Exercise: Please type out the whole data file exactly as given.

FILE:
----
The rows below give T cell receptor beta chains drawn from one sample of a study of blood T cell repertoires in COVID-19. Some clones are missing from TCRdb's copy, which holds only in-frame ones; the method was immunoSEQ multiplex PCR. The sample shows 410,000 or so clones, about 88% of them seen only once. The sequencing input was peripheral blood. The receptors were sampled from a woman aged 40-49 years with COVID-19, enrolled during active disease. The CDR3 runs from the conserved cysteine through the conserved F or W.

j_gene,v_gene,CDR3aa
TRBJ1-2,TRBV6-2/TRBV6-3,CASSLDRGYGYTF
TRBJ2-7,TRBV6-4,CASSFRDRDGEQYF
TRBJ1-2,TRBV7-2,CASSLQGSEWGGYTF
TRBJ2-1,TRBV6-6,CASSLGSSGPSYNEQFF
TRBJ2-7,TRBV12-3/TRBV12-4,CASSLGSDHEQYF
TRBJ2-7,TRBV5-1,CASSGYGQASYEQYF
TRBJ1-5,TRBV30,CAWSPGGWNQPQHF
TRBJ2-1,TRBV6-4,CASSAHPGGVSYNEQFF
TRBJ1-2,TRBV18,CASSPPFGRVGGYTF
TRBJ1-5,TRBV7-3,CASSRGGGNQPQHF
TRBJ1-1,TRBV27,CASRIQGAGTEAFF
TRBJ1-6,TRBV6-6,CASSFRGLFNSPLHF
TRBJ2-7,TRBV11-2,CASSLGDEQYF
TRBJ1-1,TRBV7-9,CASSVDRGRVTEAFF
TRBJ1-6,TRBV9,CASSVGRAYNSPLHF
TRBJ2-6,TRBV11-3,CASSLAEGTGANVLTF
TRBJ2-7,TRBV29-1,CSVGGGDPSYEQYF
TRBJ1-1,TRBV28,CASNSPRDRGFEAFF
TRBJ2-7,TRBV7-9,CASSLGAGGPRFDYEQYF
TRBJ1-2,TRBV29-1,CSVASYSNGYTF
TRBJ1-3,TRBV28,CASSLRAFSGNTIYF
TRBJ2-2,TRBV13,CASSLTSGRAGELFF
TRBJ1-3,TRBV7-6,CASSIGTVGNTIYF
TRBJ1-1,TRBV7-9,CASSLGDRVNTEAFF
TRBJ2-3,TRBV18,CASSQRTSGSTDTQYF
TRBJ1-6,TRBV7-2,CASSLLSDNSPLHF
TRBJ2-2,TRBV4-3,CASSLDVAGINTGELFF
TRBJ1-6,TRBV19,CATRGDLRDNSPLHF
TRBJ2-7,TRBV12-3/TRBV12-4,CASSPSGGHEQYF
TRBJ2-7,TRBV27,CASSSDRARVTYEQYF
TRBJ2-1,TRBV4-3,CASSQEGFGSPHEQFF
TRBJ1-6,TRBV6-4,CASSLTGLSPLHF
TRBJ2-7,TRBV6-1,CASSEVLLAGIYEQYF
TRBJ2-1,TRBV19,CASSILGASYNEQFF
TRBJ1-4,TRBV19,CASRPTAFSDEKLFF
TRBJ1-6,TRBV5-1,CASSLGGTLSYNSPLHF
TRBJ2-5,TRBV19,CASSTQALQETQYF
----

The rows below give T cell receptor beta chains drawn from one sample of a study of blood T cell repertoires in COVID-19. Some clones are missing from TCRdb's copy, which holds only in-frame ones; the method was immunoSEQ multiplex PCR. The sample shows 410,000 or so clones, about 88% of them seen only once. The sequencing input was peripheral blood. The receptors were sampled from a woman aged 40-49 years with COVID-19, enrolled during active disease. The CDR3 runs from the conserved cysteine through the conserved F or W.

j_gene,v_gene,CDR3aa
TRBJ1-2,TRBV6-2/TRBV6-3,CASSLDRGYGYTF
TRBJ2-7,TRBV6-4,CASSFRDRDGEQYF
TRBJ1-2,TRBV7-2,CASSLQGSEWGGYTF
TRBJ2-1,TRBV6-6,CASSLGSSGPSYNEQFF
TRBJ2-7,TRBV12-3/TRBV12-4,CASSLGSDHEQYF
TRBJ2-7,TRBV5-1,CASSGYGQASYEQYF
TRBJ1-5,TRBV30,CAWSPGGWNQPQHF
TRBJ2-1,TRBV6-4,CASSAHPGGVSYNEQFF
TRBJ1-2,TRBV18,CASSPPFGRVGGYTF
TRBJ1-5,TRBV7-3,CASSRGGGNQPQHF
TRBJ1-1,TRBV27,CASRIQGAGTEAFF
TRBJ1-6,TRBV6-6,CASSFRGLFNSPLHF
TRBJ2-7,TRBV11-2,CASSLGDEQYF
TRBJ1-1,TRBV7-9,CASSVDRGRVTEAFF
TRBJ1-6,TRBV9,CASSVGRAYNSPLHF
TRBJ2-6,TRBV11-3,CASSLAEGTGANVLTF
TRBJ2-7,TRBV29-1,CSVGGGDPSYEQYF
TRBJ1-1,TRBV28,CASNSPRDRGFEAFF
TRBJ2-7,TRBV7-9,CASSLGAGGPRFDYEQYF
TRBJ1-2,TRBV29-1,CSVASYSNGYTF
TRBJ1-3,TRBV28,CASSLRAFSGNTIYF
TRBJ2-2,TRBV13,CASSLTSGRAGELFF
TRBJ1-3,TRBV7-6,CASSIGTVGNTIYF
TRBJ1-1,TRBV7-9,CASSLGDRVNTEAFF
TRBJ2-3,TRBV18,CASSQRTSGSTDTQYF
TRBJ1-6,TRBV7-2,CASSLLSDNSPLHF
TRBJ2-2,TRBV4-3,CASSLDVAGINTGELFF
TRBJ1-6,TRBV19,CATRGDLRDNSPLHF
TRBJ2-7,TRBV12-3/TRBV12-4,CASSPSGGHEQYF
TRBJ2-7,TRBV27,CASSSDRARVTYEQYF
TRBJ2-1,TRBV4-3,CASSQEGFGSPHEQFF
TRBJ1-6,TRBV6-4,CASSLTGLSPLHF
TRBJ2-7,TRBV6-1,CASSEVLLAGIYEQYF
TRBJ2-1,TRBV19,CASSILGASYNEQFF
TRBJ1-4,TRBV19,CASRPTAFSDEKLFF
TRBJ1-6,TRBV5-1,CASSLGGTLSYNSPLHF
TRBJ2-5,TRBV19,CASSTQALQETQYF